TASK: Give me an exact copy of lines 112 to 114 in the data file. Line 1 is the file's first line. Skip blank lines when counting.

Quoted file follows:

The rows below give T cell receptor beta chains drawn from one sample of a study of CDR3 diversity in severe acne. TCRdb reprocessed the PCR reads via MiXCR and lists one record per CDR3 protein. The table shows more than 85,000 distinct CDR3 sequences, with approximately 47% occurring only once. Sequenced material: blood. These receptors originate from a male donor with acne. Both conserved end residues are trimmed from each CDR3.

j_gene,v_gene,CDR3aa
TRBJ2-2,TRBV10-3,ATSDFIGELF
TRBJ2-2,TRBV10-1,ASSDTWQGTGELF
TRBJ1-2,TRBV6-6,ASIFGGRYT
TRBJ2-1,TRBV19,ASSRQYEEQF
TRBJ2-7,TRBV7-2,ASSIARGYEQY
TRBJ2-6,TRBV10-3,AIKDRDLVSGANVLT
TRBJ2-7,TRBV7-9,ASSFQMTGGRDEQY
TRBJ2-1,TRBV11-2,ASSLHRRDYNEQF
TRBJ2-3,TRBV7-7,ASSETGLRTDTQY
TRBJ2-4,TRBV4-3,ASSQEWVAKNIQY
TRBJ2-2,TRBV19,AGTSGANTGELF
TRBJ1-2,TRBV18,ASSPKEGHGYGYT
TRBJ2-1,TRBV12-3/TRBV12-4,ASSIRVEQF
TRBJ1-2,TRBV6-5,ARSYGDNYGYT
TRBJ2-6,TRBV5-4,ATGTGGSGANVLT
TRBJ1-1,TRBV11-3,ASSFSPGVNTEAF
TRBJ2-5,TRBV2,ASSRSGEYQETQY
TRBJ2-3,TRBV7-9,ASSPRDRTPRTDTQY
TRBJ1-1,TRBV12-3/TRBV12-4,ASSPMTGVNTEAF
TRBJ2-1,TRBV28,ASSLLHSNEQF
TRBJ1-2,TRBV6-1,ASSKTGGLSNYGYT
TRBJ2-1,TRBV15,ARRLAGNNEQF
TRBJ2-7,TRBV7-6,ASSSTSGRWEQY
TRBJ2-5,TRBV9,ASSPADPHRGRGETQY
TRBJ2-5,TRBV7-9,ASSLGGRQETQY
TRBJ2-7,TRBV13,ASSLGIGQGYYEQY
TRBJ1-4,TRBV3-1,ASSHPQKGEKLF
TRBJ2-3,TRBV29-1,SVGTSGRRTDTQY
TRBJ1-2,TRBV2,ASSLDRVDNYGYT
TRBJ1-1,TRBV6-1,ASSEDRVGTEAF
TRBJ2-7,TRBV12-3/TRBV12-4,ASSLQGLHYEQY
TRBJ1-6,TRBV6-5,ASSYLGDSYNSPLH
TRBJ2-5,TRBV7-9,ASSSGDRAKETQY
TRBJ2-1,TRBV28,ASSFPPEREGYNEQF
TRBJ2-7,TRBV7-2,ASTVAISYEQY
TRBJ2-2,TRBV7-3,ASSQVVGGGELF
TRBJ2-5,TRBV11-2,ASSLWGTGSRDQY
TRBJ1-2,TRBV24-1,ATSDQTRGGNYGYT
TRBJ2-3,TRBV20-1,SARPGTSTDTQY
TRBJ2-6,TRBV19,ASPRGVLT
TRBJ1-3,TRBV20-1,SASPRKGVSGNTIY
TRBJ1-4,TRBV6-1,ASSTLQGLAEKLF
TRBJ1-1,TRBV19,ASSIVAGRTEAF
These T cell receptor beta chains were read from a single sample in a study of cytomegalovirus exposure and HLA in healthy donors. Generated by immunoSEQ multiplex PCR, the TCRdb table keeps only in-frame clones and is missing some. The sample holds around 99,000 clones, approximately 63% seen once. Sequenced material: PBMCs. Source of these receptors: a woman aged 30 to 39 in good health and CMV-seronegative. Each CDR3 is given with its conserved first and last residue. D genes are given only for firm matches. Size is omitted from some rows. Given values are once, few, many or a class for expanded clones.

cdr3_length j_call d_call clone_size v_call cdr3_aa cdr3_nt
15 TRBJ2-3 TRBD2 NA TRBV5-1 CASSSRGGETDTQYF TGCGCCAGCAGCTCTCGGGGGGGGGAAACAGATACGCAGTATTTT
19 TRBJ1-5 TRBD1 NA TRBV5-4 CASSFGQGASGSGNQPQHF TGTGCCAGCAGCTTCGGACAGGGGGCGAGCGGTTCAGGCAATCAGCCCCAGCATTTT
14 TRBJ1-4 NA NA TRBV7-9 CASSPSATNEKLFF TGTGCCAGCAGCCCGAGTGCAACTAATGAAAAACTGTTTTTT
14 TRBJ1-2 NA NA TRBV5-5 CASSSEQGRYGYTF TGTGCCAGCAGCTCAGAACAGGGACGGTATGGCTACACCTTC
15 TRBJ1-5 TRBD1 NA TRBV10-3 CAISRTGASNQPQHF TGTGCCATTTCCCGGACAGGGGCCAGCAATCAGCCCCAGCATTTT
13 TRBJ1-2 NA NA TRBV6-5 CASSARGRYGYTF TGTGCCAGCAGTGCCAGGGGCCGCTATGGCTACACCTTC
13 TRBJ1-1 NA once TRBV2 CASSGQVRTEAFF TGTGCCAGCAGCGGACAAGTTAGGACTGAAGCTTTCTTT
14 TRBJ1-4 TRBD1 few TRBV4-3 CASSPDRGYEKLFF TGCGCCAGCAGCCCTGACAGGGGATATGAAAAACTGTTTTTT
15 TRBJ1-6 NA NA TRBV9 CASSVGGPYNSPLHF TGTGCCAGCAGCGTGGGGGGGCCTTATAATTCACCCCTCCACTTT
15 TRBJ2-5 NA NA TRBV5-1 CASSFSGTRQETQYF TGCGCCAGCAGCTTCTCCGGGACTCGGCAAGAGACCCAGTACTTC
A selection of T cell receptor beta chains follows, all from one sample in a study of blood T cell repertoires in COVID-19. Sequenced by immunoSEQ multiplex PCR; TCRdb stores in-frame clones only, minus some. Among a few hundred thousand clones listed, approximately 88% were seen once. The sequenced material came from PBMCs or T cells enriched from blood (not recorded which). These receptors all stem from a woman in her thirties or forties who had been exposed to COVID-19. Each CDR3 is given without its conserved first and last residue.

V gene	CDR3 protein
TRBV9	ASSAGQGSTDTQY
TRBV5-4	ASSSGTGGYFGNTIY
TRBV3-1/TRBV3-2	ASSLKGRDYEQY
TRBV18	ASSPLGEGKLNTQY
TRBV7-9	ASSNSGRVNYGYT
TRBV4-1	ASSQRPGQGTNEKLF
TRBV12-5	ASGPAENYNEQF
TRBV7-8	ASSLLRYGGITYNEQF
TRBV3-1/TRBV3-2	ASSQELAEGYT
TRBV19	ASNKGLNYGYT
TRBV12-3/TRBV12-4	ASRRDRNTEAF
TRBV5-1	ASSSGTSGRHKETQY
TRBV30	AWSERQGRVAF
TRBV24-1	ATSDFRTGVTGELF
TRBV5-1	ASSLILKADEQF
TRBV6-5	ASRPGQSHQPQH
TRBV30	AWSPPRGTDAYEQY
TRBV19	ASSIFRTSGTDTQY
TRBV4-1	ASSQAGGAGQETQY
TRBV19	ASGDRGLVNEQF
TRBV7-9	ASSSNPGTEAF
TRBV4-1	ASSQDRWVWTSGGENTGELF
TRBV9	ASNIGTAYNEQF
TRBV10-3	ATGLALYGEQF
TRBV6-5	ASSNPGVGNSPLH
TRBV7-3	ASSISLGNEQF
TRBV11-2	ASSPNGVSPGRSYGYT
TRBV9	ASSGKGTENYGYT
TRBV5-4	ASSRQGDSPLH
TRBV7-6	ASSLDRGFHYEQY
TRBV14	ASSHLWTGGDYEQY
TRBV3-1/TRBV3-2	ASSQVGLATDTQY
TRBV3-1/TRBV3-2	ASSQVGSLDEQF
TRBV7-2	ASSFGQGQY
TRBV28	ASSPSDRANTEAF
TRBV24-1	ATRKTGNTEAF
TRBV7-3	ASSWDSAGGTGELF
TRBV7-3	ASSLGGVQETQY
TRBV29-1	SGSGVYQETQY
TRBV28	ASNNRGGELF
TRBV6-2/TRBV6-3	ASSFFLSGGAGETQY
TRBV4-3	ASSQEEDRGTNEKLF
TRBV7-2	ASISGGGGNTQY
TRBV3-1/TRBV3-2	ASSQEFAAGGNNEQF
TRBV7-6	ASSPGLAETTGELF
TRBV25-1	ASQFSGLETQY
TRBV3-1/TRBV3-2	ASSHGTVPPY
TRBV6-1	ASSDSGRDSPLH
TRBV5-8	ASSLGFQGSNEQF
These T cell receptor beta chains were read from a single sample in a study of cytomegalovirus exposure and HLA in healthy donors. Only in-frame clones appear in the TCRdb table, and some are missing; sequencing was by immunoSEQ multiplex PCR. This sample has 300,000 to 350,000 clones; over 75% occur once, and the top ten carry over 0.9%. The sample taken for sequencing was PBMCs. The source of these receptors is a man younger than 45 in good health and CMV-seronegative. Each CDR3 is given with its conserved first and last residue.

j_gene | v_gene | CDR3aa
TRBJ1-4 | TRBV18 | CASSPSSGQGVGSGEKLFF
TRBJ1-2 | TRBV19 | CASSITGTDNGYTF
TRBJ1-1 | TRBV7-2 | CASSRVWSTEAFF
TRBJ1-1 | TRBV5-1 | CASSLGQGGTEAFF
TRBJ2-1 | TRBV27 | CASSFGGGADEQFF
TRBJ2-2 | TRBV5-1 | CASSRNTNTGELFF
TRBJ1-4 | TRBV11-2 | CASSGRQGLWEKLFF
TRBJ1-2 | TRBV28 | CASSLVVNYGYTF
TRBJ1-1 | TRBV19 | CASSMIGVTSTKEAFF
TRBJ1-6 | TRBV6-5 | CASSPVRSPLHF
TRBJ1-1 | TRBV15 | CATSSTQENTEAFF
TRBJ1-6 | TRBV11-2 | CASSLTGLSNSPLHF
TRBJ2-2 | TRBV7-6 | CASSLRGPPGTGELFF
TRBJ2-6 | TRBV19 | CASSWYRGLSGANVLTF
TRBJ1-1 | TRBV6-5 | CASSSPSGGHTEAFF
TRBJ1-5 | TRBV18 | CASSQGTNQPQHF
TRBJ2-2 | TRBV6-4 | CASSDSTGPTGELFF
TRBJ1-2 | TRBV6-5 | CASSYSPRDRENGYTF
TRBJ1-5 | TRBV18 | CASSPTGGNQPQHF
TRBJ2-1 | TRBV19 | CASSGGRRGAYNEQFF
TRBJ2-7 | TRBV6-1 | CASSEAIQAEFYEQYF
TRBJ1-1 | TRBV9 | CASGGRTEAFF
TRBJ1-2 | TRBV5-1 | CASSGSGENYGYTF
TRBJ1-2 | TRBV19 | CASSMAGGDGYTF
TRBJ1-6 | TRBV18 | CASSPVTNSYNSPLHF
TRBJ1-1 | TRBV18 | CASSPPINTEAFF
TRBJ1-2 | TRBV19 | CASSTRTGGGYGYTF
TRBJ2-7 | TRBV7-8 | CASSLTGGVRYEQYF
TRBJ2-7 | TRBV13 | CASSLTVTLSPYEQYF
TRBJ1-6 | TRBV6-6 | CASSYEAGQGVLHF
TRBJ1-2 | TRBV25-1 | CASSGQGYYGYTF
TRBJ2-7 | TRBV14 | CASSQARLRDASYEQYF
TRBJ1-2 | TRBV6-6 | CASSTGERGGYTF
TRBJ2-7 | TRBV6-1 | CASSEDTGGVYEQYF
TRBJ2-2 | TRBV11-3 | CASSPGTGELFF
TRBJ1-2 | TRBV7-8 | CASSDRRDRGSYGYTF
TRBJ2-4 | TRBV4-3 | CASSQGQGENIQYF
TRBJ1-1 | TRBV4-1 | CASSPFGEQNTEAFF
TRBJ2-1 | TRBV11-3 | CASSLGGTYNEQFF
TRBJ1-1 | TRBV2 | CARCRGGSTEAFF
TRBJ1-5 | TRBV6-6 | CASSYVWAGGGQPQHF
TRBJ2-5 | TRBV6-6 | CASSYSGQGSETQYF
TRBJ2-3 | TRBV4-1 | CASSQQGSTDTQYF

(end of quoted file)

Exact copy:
TRBJ1-2 | TRBV19 | CASSITGTDNGYTF
TRBJ1-1 | TRBV7-2 | CASSRVWSTEAFF
TRBJ1-1 | TRBV5-1 | CASSLGQGGTEAFF